I am a Research Fellow at Clare Hall, University of Cambridge, where I Supervise in World History, and the Executive Director of the Toynbee Prize Foundation. I was formerly a Postdoctoral Fellow at the Weatherhead Center for International Affairs at Harvard University. My broad research interests center on global intellectual history and Southeast Asian environmental, cultural, and political history. My current research analyzes the co-constitution of class and relationships with the natural environment over the 19th to the 20th centuries in the Philippines.
I earned my Ph.D. with Distinction in Southeast Asian and International History at Yale University, with a major field in ‘Southeast Asian History 1800-Present’ and minor fields in ‘Empires and Imperialism’ and ‘Modern Japanese History.’ I additionally hold M.Phil and M.A. degrees from Yale University in Southeast Asian and International History and a B.A. with Honors in History from the University of Pennsylvania.
My first book, Asian Place, Filipino Nation: A Global Intellectual History of the Philippine Revolution, 1887-1912, published by Columbia University Press in June 2020, charts the emplotment of ‘place’ in the proto-national thought and revolutionary organizing of turn-of-the-twentieth-century Filipino thinkers. It analyzes how their Pan-Asian political organizing and their constructions of the place of ‘Asia’ and of the spatial registers of race/Malayness connected them to their regional neighbors undertaking the same work. Asian Place, Filipino Nation unearths precisely what ground the Philippine nation has built itself upon intellectually, excavating its neglected cosmopolitan and transnational Asian moorings in particular, in order to reconnect modern Philippine history to that of Southeast and East Asia, from which it has been historiographically separated.
The important global moment of the late nineteenth century—with all the changes in technology, sovereignty, human exchange, and ideology that it wrought—is too often apprehended in Asian historiography through a bilateral framework privileging relations with the West. In the Philippines from 1872-1912, one sees an early instance of the transition of power that would take place in the region—from the Old World, European imperial powers to the emerging, New World, American global power and the rise of Japan. Indeed, the turn of the twentieth century was a turning point for imperial and Southeast Asian history, with imperial subjugation and incorporation hardening empires and firing local resistance across the entire region. Yet, this transnational and regional historical setting has barely been incorporated into the locally- and Western-orientated historiography of the Philippine Revolution. What impact did the Revolution have in Southeast Asia, and what intellectual threads in the Philippine political discourses connected it to the corollary anti-imperial and positive political imaginings of its Asian neighbors?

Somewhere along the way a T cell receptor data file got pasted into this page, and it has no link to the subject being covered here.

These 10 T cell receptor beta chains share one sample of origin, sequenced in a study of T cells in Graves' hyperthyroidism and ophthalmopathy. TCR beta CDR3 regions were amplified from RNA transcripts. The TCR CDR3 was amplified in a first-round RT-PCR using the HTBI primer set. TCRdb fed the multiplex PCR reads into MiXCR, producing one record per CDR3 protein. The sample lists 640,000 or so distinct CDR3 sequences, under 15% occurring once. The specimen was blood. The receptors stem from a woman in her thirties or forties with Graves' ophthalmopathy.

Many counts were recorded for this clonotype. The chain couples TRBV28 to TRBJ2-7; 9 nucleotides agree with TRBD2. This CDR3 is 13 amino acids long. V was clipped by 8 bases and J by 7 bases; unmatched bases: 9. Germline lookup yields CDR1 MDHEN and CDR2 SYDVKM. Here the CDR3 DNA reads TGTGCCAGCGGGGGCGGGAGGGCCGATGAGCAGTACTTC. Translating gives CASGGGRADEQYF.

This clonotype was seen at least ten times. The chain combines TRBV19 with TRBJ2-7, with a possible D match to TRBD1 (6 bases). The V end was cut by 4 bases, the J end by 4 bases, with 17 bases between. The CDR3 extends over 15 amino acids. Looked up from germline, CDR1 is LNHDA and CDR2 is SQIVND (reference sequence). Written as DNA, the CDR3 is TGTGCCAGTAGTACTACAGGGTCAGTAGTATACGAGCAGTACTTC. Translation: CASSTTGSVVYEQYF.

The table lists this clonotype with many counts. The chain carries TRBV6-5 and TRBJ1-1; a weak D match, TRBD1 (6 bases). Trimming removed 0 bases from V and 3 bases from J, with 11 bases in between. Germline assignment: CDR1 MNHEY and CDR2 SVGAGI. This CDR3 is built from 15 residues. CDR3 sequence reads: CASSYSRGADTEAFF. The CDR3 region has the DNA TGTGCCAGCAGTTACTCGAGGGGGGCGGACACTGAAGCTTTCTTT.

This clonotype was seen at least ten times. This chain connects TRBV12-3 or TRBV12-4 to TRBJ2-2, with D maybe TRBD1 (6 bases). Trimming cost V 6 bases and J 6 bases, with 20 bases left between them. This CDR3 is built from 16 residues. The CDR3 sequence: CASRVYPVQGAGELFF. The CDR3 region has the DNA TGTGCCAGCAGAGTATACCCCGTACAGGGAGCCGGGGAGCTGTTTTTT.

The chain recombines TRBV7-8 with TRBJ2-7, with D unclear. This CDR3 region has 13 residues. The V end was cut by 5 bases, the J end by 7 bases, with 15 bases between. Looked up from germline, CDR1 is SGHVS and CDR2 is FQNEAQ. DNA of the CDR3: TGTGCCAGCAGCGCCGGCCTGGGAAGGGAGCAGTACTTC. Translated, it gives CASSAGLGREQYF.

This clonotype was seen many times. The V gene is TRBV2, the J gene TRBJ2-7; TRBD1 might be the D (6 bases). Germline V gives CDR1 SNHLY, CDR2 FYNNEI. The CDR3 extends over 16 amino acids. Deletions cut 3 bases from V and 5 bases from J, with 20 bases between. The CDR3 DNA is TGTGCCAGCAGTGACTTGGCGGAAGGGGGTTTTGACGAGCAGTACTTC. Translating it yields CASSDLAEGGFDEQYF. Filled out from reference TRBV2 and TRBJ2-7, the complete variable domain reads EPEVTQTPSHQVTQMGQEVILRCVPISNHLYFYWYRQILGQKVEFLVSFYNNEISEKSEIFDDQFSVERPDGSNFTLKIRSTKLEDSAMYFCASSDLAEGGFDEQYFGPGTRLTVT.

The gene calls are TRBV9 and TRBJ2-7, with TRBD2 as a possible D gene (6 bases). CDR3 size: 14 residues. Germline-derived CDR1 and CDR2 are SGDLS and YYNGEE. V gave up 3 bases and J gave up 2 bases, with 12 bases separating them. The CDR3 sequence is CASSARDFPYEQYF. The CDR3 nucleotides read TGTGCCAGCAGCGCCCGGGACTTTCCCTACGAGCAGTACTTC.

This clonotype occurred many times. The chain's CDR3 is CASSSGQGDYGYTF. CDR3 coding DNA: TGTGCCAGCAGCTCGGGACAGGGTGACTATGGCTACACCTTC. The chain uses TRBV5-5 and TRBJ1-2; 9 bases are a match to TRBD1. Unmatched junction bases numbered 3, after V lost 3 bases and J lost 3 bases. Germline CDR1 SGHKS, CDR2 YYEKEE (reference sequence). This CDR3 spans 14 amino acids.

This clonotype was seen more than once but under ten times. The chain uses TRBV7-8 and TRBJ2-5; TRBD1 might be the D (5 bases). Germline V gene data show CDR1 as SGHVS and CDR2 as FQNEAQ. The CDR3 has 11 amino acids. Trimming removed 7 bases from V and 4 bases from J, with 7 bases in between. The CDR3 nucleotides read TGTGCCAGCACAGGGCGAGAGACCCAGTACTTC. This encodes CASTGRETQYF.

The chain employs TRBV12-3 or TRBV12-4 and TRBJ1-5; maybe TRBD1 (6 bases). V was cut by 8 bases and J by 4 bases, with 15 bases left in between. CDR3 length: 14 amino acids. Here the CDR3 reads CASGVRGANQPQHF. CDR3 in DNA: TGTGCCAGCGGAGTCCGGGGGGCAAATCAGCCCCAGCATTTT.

Turn-of-the-twentieth-century Southeast Asian engagement with the Pan-Asian discourse emanating from Japan and China envisioned transnational, anti-colonial political possibilities. It advocated Asian solidarity under the aid of Japan against the encroachments of Western imperialism, internalizing a loose belief in a vague, evolutionary Social Darwinism. Asian Place, Filipino Nation interrogates this period’s Southeast Asian reformulation and practice of Pan-Asianism in the face of Western imperial consolidation and the rise of Japan, focusing on the Philippine case but with an eye to the contemporaneous Vietnamese one. It incorporates the “periphery” into our understanding of Pan-Asianism and presents Pan-Asianism as a network, practice, and translingual learning process—in addition to a discourse. In so doing, Asian Place, Filipino Nation aims to correct our exclusively intellectual historical and Northeast-Asia-centric understandings of Pan-Asianism. It shows that the revolutionary First Philippine Republic’s foreign collaboration represents the first instance of fellow Pan-Asianists lending material aid toward anti-colonial revolution against a Western power (rather than overthrow of a domestic dynasty) and harnessing transnational Pan-Asian networks of support, activism, and association toward doing so. This material dimension is crucial to understanding the Pan-Asianism of the colonized “periphery” and to incorporating the periphery into this history. So too is the affective dimension, in which fantasies, imagination, and a certain emotionality formed much of the periphery’s engagement with the model of Meiji-era Japan and Asian solidarity. Asian Place, Filipino Nation argues for the importance of both dimensions as lenses through which the Pan-Asianism of the periphery can be recognized and made legible to the workings of the “center.”
Outside my academic work, I wrote a monthly opinion column for The Manila Times from 2013-2016. I worked for the Office of the Chief Economist and SERG at the Philippines’s Department of Finance from 2016-2017, shepherding the Economic Development Cluster’s priority reforms, and co-founded PAMPUBLIKO, a political discussion lab that seeks to reorient mainstream Philippine discourse away from personality politics and toward substantive policy discussion. My personal political advocacy centers on the environment and sex work in the Philippines.